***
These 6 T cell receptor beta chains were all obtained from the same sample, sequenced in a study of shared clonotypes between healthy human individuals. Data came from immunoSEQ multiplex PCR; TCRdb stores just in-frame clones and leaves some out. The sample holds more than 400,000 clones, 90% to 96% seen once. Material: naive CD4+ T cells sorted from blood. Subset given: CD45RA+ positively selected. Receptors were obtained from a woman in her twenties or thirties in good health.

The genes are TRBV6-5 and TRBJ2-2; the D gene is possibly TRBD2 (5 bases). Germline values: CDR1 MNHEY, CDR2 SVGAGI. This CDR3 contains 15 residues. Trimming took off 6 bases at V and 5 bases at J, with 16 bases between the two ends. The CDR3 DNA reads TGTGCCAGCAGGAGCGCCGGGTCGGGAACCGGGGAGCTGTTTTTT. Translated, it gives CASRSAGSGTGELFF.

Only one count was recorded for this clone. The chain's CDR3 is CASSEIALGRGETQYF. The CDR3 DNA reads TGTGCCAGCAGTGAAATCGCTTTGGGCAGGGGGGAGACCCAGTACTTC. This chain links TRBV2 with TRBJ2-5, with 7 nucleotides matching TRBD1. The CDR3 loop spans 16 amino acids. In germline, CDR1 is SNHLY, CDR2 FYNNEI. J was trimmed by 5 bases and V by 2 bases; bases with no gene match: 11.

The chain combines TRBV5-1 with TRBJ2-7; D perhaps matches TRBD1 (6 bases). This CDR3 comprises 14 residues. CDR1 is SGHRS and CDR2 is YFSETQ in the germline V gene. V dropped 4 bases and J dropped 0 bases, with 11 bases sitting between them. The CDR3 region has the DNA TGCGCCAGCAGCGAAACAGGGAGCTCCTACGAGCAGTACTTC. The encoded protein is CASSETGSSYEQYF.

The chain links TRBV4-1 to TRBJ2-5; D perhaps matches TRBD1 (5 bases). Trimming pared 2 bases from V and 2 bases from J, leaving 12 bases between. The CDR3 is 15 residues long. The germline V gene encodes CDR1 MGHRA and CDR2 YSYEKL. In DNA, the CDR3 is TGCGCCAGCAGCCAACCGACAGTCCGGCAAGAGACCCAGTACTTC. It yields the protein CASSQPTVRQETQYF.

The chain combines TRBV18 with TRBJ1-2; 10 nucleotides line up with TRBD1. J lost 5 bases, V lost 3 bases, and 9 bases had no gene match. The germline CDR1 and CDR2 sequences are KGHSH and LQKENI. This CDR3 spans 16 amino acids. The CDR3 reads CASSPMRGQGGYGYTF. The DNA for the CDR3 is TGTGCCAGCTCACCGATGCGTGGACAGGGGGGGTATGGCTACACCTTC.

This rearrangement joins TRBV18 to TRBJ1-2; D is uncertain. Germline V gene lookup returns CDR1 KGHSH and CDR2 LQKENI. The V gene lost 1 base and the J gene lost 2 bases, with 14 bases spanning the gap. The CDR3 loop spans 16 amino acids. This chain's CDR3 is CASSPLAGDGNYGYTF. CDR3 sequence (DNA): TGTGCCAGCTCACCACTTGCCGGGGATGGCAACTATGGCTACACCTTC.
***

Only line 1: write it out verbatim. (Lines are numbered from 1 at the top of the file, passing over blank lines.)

These 6 T cell receptor beta chains were all obtained from the same sample, sequenced in a study of shared clonotypes between healthy human individuals. Data came from immunoSEQ multiplex PCR; TCRdb stores just in-frame clones and leaves some out. The sample holds more than 400,000 clones, 90% to 96% seen once. Material: naive CD4+ T cells sorted from blood. Subset given: CD45RA+ positively selected. Receptors were obtained from a woman in her twenties or thirties in good health.